Nonsteroidal anti-inflammatory drugs (NSAIDs) are medicines you can take for pain relief. They are often sold over-the-counter (OTC). This means you can buy them without a prescription from your doctor. Some common brand names are Advil, Motrin, or Aleve. But these medicines are available by prescription, as well.
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How do prescription NSAIDs work?
NSAIDs stop a certain kind of enzyme in your body from working. These are called cyclooxygenase enzymes (also called COX enzymes). COX enzymes speed up your body’s production of hormone-like substances called prostaglandins. Prostaglandins irritate your nerve endings and cause you to feel pain. They are also part of the system that helps your body control its temperature.
By reducing the level of prostaglandins in your body, NSAIDs help relieve pain from conditions like arthritis. They also help reduce inflammation (swelling), lower fevers, and prevent blood from clotting.
There are 2 classes of prescription NSAIDs: traditional and COX-2 inhibitors.
Traditional NSAIDs include:
- mefenamic Acid
COX-2 inhibitors include:
If you need to take a prescription NSAID, your doctor will help you find one that is right for you.
What’s the difference between traditional NSAIDs and COX-2 inhibitors?
You have 2 types of COX enzymes in your body: COX-1 and COX-2. Researchers believe that one of the jobs of COX-1 enzymes is to help protect your stomach lining. The COX-2 enzyme doesn’t play a role in protecting your stomach.
Traditional NSAIDs stop both COX-1 and COX- 2 enzymes from doing their jobs. When COX-1 enzymes are blocked, pain and inflammation is reduced. But the protective lining of your stomach is also reduced. This can cause problems such as upset stomach, ulcers, bloating, and bleeding in your stomach and intestines.
COX-2 inhibitors only stop COX-2 enzymes from working. The COX-2 enzyme doesn’t help to protect your stomach. So COX-2 inhibitors may be less likely to irritate your stomach or intestines.
Things to consider
Like all medicines, prescription NSAIDs can cause side effects. However, the side effects usually are not severe and are not experienced very often.
Common side effects of prescription NSAIDs may include:
- excess gas
- extreme weakness or fatigue
- dry mouth
Serious, but rare, side effects of prescription NSAIDs may include:
- Allergic reaction. This could include difficulty breathing, hives, and swelling of the lips, tongue, or face.
- Muscle cramps, numbness, or tingling.
- Rapid weight gain.
- Black, bloody, or tarry stools.
- Bloody urine or bloody vomit.
- Decreased hearing or ringing in the ears (also called tinnitus).
- Jaundice (the yellowing of the skin and the whites of the eyes).
- Abdominal cramping.
In addition to the side effects listed above, people taking a COX-2 inhibitor may be at risk for:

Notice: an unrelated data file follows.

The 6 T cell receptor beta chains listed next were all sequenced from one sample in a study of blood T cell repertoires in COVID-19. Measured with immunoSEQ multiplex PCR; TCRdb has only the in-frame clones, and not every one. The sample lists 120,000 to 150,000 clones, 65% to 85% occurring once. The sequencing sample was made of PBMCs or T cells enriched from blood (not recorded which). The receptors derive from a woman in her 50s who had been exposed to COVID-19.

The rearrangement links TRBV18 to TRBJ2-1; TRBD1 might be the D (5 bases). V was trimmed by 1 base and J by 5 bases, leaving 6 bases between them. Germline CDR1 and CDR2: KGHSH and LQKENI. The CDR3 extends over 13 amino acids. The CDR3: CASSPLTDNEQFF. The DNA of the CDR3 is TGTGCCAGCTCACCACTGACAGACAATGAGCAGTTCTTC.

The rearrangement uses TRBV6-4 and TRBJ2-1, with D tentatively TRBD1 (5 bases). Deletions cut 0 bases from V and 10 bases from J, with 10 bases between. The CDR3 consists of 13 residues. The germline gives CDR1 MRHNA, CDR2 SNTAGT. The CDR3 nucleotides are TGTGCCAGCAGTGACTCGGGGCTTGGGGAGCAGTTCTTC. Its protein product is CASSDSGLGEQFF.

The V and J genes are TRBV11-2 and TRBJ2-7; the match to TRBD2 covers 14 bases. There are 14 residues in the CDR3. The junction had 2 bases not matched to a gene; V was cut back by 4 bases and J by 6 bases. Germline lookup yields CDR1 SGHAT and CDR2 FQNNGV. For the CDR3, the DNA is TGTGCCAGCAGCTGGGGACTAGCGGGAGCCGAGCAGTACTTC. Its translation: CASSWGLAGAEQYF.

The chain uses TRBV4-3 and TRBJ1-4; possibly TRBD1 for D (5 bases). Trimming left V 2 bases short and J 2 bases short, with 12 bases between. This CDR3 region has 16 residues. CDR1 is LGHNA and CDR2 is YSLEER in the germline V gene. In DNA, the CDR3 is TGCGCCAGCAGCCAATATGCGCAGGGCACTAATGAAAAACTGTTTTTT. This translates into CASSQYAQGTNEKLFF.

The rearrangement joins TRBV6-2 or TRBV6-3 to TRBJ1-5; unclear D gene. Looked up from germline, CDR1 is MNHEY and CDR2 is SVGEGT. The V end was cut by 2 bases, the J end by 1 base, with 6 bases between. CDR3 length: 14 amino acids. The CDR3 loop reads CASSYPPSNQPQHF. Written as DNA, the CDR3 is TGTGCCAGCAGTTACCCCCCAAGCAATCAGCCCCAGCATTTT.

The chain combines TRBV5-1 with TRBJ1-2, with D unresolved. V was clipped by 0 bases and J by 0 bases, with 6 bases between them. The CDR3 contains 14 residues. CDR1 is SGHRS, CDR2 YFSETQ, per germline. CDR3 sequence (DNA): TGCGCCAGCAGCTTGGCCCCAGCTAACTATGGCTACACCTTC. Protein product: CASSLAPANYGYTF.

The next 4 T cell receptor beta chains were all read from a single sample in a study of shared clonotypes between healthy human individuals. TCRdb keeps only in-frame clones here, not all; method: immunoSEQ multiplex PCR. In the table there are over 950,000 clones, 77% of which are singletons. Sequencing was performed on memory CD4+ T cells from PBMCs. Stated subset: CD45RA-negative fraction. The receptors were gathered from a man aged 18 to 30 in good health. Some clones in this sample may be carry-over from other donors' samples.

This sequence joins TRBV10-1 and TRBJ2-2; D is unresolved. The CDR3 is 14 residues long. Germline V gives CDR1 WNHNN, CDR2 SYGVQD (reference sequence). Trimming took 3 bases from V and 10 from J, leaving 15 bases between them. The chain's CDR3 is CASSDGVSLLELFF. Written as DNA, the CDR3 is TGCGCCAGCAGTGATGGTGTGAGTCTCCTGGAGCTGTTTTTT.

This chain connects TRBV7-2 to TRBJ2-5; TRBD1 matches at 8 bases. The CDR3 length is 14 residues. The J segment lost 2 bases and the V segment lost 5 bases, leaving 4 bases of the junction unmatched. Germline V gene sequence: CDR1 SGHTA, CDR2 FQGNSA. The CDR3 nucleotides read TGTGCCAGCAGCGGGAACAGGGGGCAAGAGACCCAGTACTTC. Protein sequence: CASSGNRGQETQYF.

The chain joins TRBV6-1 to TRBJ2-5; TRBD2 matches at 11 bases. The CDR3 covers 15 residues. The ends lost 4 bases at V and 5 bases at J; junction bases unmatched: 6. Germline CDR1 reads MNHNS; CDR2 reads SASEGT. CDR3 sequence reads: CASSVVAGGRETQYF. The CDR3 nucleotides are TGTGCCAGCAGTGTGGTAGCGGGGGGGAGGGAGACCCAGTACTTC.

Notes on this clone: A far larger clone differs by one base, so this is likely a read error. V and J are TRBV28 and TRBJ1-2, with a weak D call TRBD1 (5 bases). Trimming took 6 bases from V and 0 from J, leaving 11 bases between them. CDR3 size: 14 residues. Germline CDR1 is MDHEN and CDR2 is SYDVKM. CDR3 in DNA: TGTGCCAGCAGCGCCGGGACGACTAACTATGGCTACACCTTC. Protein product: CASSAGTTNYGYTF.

- Swelling or water retention.
- Skin rash or itching.
- Unusual bruising or bleeding.
- Difficulty sleeping (insomnia).
Call your doctor as soon as possible if your side effects become severe.
Is it safe to take NSAIDs for a long period of time?
People who take NSAIDs increase their risk of developing severe bleeding in their stomachs. They may also be at risk for heart attacks and strokes. These risks get worse if they take higher doses. It also gets worse if they take these medicines for a long period of time. If you need to take pain medicine for longer than a week, you should discuss this risk with your family doctor. You may want to explore other pain treatment options.
What is a drug interaction?
If you use 2 or more medicines at the same time, the way your body processes each one can change. When this happens, the risk of side effects from each one increases. Each medicine may not work the way it should. This is called a drug-drug interaction. For example, NSAIDs thin the blood. If you take a blood thinning medicine such as warfarin and you take an NSAID, there could be a drug-drug interaction. Vitamins and herbal supplements can affect the way your body processes medicines, too.
Certain foods or drinks can also prevent your medicine from working the way it should. Or they can make side effects worse. This is called a drug-food interaction. For example, if you’re taking a traditional NSAID, drinking alcohol can increase your risk of liver disease or stomach bleeding.
Drug-drug interactions and drug-food interactions can be dangerous. Be sure that your doctor knows all of the medicines you are taking. This includes OTC and prescription medicines, vitamins, and herbal supplements. Also, talk to your doctor before you take any new OTC or prescription medicine, vitamin, or supplement.
It’s important to take medicines exactly as your doctor prescribes. Ask your doctor whether you need to avoid any foods or drinks while using a prescription NSAID.
Questions to ask your doctor
- What is the difference between an OTC NSAID and a prescription NSAID?
- What is the best NSAID for me?
- What are the side effects?
- How long is it safe for me to take a prescription NSAID?
- Are there any drug-drug or food-drug interactions I need to watch out for?
Copyright © American Academy of Family Physicians
This information provides a general overview and may not apply to everyone. Talk to your family doctor to find out if this information applies to you and to get more information on this subject.